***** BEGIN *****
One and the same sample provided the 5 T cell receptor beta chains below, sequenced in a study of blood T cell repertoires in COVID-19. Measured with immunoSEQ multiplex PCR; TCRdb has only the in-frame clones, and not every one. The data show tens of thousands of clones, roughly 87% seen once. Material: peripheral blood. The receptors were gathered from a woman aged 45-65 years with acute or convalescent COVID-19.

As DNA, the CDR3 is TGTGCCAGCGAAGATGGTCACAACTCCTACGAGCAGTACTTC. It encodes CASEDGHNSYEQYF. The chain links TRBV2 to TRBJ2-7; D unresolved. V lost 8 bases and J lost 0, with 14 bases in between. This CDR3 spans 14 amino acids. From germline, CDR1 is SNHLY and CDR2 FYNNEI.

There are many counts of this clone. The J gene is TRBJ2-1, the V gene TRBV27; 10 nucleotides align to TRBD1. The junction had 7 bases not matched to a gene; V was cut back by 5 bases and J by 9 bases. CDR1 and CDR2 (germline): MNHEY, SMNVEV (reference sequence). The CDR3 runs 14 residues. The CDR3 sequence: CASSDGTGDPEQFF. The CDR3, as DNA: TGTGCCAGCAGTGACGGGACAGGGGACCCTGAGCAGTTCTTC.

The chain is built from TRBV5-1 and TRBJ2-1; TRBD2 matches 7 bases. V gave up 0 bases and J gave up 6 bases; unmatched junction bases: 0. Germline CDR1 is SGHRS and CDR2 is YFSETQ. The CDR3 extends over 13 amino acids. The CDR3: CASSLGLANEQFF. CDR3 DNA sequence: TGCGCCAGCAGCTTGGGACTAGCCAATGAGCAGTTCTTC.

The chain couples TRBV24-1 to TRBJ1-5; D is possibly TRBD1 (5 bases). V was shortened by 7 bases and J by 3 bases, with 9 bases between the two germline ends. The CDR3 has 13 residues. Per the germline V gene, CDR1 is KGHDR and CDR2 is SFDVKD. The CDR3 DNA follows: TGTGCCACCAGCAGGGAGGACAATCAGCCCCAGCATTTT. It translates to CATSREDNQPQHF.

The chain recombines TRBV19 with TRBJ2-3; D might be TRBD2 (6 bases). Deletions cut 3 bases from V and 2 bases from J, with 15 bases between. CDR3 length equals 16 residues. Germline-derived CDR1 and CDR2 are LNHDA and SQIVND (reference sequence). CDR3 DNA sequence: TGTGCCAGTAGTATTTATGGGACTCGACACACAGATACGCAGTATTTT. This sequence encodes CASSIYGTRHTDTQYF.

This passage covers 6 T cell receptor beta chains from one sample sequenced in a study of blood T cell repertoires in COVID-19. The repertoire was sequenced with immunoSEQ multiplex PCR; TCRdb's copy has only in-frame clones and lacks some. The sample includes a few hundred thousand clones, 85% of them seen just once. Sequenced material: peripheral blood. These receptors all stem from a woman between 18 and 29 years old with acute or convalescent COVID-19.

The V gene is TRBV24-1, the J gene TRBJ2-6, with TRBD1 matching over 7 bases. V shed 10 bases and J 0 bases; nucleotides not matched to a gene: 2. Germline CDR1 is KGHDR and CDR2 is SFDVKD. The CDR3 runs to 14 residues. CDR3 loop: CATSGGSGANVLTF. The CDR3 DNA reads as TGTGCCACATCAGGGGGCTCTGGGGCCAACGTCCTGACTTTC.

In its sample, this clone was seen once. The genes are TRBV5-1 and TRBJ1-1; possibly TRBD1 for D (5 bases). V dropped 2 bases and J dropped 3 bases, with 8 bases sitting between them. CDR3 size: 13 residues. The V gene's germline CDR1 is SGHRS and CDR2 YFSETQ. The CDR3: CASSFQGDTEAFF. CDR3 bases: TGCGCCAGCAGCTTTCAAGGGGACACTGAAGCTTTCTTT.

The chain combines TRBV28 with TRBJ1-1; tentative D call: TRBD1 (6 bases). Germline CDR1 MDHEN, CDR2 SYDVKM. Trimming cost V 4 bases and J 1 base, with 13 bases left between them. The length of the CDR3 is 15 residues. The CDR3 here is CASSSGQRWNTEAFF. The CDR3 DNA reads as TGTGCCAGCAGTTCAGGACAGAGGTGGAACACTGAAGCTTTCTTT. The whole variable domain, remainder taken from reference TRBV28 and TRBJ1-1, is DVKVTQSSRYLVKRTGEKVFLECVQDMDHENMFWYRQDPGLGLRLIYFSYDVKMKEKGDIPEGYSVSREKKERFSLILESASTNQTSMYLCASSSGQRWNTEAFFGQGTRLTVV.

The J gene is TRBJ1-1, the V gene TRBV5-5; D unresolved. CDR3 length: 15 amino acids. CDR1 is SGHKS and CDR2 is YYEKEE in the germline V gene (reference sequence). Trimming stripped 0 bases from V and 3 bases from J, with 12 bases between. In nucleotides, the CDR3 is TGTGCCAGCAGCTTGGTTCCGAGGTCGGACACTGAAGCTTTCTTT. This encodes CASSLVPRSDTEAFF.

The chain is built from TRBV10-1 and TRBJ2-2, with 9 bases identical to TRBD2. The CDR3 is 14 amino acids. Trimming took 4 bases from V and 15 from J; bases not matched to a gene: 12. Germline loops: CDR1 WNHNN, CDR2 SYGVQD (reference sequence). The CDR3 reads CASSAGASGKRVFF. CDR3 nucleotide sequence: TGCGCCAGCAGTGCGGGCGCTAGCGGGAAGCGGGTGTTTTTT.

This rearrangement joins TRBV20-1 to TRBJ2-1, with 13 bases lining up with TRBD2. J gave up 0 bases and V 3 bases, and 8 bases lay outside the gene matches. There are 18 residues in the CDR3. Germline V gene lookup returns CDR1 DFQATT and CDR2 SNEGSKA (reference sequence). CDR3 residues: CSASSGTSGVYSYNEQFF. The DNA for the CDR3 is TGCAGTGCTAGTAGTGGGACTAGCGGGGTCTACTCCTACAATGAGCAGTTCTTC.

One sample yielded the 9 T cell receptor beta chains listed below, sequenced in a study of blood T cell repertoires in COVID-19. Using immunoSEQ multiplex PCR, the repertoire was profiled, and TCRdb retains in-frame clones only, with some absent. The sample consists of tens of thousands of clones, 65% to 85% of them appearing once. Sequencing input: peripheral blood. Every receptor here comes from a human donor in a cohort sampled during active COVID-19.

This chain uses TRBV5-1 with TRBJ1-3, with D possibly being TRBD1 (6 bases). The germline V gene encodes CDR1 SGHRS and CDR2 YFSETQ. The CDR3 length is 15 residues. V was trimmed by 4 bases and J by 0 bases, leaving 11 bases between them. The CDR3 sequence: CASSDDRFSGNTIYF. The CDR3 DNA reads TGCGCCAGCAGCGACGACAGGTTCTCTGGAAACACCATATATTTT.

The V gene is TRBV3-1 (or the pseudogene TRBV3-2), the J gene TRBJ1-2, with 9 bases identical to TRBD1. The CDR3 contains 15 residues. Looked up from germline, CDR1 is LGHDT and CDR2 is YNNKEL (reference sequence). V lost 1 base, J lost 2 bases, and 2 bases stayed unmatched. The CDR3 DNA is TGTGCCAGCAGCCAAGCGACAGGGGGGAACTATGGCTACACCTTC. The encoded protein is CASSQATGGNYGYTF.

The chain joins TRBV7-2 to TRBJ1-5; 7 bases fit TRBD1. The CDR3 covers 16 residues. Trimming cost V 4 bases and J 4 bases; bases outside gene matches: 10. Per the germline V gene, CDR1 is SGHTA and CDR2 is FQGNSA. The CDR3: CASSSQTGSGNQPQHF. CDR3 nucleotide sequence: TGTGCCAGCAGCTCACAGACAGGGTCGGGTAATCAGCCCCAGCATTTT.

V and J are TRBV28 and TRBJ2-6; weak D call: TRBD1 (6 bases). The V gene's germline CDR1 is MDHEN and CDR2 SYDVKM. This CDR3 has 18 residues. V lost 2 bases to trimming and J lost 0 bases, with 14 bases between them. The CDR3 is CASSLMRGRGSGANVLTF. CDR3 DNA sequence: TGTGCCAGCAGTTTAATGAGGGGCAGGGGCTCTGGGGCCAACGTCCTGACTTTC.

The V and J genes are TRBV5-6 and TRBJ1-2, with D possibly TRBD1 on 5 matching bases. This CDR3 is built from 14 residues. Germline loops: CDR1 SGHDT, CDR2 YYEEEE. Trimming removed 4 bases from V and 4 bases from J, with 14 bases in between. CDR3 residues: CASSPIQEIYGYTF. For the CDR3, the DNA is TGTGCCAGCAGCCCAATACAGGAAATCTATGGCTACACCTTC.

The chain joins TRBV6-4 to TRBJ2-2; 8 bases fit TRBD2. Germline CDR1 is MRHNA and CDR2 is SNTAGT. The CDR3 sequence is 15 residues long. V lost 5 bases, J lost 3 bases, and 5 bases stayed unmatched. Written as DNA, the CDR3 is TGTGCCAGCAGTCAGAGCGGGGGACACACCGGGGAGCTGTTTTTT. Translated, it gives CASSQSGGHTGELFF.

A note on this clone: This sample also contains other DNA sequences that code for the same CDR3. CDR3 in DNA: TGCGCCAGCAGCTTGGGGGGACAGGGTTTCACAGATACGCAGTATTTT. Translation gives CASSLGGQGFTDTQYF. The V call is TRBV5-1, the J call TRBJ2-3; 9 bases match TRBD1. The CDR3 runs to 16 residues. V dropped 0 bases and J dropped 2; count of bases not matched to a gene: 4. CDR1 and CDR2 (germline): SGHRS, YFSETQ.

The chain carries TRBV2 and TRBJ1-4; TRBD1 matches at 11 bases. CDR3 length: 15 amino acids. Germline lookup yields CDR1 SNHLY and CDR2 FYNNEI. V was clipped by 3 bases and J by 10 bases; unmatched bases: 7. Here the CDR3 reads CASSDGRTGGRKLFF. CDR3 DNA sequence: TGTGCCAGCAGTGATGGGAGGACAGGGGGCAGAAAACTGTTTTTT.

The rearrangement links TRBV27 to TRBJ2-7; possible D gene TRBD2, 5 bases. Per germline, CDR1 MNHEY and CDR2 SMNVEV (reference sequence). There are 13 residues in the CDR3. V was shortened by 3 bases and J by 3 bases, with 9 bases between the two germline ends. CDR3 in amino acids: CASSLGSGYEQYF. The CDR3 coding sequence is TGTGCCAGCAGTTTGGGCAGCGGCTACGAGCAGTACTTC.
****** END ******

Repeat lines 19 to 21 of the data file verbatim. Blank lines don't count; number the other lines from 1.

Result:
The V and J genes are TRBV5-6 and TRBJ1-2, with D possibly TRBD1 on 5 matching bases. This CDR3 is built from 14 residues. Germline loops: CDR1 SGHDT, CDR2 YYEEEE. Trimming removed 4 bases from V and 4 bases from J, with 14 bases in between. CDR3 residues: CASSPIQEIYGYTF. For the CDR3, the DNA is TGTGCCAGCAGCCCAATACAGGAAATCTATGGCTACACCTTC.

The chain joins TRBV6-4 to TRBJ2-2; 8 bases fit TRBD2. Germline CDR1 is MRHNA and CDR2 is SNTAGT. The CDR3 sequence is 15 residues long. V lost 5 bases, J lost 3 bases, and 5 bases stayed unmatched. Written as DNA, the CDR3 is TGTGCCAGCAGTCAGAGCGGGGGACACACCGGGGAGCTGTTTTTT. Translated, it gives CASSQSGGHTGELFF.

A note on this clone: This sample also contains other DNA sequences that code for the same CDR3. CDR3 in DNA: TGCGCCAGCAGCTTGGGGGGACAGGGTTTCACAGATACGCAGTATTTT. Translation gives CASSLGGQGFTDTQYF. The V call is TRBV5-1, the J call TRBJ2-3; 9 bases match TRBD1. The CDR3 runs to 16 residues. V dropped 0 bases and J dropped 2; count of bases not matched to a gene: 4. CDR1 and CDR2 (germline): SGHRS, YFSETQ.